We're still talking about this video at the office days after watching it. Of course, we appreciate the amazing bike tricks... but as filmmakers, we especially loved the beautiful camerawork! Not to mention, with the entire video having been shot on the GoPro HERO4, we're about ready to trade in all our gear for those lightweight little monsters.
Earlier this year, GoProannounced plans to release aquadcopterin the first half of 2016. Here's a sneak peek that was captured with a developmental prototype. No post-production stabilization was implemented, and boy were we impressed! This could be a nice alternative to the popular DJI drones, which start around $500 and go into the thousands. If GoPro's drone is as affordable as their cameras, thousands of filmmakers may soon be able to capture beautiful, aerial footage. These soaring shots can add some serious production value to your film. And to the layman, it looks like you rented a helicopter!
A timelapse is a series of still images taken over a period of time that are compiled together in post-production and played back as a video. They are an excellent way of showing a large amount of movement over a short period of time. Think of a colorful sunset, clouds drifting over mountaintops, or a crowd shoving through a train station at rush hour. Some filmmakers make videos that are comprised solely of timelapses, while others incorporate a timelapse here and there as an added effect. Below, we've included a few examples of timelapses that we incorporated into our films. Let us know what you think, and reach out if you have any questions. We'd love to chat!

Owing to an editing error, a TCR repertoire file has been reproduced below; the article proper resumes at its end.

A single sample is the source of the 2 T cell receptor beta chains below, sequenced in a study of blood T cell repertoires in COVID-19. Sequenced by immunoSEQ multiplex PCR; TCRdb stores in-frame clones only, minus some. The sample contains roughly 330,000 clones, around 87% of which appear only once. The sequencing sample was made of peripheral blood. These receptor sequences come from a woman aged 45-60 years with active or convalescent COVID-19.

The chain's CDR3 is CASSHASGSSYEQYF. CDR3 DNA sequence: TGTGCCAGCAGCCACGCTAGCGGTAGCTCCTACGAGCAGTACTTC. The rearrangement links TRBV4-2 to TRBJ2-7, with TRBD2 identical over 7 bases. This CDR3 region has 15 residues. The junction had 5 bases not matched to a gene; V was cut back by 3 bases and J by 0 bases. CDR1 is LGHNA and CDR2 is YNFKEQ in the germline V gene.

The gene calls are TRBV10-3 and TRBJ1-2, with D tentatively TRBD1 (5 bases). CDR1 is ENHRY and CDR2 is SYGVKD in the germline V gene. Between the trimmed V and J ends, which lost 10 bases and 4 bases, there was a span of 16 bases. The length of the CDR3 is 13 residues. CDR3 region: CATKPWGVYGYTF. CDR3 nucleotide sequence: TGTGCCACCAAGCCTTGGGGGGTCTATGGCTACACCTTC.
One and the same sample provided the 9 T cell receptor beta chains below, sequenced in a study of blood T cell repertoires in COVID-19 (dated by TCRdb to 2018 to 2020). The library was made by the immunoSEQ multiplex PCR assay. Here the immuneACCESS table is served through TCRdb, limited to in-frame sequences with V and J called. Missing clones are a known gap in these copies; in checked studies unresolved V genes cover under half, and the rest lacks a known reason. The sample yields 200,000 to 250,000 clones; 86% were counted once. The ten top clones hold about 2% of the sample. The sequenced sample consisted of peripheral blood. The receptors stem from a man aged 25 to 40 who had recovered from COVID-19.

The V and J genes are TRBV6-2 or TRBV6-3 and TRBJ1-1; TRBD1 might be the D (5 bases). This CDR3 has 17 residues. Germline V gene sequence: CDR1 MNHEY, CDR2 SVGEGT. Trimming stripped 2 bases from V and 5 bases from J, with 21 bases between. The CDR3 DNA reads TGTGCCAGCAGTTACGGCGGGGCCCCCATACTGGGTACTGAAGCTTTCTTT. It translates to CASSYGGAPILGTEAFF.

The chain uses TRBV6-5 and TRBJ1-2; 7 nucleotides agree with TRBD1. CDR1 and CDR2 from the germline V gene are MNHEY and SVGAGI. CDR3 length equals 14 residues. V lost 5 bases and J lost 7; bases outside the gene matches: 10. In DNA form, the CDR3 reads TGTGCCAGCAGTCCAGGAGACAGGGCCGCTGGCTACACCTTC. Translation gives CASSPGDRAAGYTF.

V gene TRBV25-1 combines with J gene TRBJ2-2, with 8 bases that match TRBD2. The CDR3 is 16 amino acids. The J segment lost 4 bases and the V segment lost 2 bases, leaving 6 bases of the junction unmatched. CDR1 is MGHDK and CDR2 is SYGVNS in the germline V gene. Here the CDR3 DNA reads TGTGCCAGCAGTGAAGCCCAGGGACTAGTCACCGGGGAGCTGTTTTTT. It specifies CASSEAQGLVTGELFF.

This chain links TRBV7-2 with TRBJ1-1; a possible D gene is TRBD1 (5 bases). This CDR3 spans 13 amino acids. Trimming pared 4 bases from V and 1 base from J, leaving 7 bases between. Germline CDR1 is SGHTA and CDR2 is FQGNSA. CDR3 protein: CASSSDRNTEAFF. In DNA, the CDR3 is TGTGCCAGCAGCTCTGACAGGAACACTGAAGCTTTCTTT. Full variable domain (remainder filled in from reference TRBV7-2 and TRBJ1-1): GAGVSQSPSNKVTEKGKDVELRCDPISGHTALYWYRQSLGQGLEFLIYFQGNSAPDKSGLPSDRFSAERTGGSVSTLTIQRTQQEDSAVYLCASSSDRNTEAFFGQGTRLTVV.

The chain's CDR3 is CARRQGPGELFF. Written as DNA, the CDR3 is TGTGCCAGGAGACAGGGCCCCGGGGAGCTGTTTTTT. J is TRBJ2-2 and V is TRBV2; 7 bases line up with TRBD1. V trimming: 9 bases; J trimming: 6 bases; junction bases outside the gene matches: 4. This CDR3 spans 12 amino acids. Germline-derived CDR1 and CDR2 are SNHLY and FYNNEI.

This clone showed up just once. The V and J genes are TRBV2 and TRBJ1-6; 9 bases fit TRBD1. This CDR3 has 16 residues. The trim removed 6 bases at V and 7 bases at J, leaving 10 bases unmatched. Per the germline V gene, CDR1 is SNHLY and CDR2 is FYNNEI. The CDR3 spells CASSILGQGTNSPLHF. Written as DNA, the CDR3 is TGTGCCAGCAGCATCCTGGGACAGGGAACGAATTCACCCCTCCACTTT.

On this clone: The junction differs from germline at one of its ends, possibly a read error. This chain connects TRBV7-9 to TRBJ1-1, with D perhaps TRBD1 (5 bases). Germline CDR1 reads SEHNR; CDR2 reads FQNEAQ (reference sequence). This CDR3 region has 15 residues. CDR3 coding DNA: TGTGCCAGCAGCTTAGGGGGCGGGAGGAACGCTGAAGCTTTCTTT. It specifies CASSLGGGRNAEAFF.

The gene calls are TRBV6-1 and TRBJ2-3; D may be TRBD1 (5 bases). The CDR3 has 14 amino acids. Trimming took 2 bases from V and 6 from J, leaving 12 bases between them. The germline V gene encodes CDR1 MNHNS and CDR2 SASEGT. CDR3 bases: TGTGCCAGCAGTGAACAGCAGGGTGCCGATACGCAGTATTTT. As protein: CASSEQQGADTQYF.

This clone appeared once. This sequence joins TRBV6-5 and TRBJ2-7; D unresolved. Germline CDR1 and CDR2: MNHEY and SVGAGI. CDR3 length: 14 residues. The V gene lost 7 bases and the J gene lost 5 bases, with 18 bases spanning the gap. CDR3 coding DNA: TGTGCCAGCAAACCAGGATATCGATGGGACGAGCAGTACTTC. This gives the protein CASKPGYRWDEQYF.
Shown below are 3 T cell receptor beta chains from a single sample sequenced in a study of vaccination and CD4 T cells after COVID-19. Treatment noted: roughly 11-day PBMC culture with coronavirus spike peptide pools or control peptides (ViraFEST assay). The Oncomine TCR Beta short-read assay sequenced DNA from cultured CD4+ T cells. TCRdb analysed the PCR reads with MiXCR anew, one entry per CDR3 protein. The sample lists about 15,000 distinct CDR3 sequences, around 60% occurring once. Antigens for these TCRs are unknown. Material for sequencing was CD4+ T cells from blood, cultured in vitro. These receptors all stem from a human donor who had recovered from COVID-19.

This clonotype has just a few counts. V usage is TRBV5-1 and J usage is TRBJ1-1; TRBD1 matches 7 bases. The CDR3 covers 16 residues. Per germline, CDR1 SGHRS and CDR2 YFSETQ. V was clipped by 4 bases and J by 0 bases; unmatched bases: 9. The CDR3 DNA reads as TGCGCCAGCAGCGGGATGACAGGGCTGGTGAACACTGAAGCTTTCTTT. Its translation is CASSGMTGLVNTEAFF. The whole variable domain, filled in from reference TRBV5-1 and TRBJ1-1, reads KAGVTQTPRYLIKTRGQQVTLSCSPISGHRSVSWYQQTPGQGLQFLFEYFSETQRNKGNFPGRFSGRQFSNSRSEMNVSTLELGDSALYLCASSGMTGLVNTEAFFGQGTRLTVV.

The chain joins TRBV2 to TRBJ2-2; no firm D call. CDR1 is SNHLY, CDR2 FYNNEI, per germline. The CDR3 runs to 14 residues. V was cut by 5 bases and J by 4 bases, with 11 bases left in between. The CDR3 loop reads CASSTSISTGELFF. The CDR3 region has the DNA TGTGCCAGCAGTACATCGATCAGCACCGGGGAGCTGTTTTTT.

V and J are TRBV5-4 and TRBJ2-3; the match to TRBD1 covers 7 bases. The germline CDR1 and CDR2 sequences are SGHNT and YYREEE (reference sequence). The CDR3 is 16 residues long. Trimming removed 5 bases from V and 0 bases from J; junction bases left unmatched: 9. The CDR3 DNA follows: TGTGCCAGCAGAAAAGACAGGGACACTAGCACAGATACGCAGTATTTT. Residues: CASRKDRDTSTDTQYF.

Architectural cinematography has lots of great qualities. It doesn’t mess up it’s lines, show up late, and it’s not prone to change. However, capturing architecture in a dynamic way can present challenges due to the size, form and volume of most buildings. Portions of buildings can be challenging to access, establishing viewpoints can be difficult to capture, and parallel surfaces can become substantially distorted. Thankfully, there are, literally, ways around this; drones that can fly around and capture a 360 degree view of a building. Check out this compilation of some aerial videography, covering some architecture along the High Line, shot by Arbuckle Industries.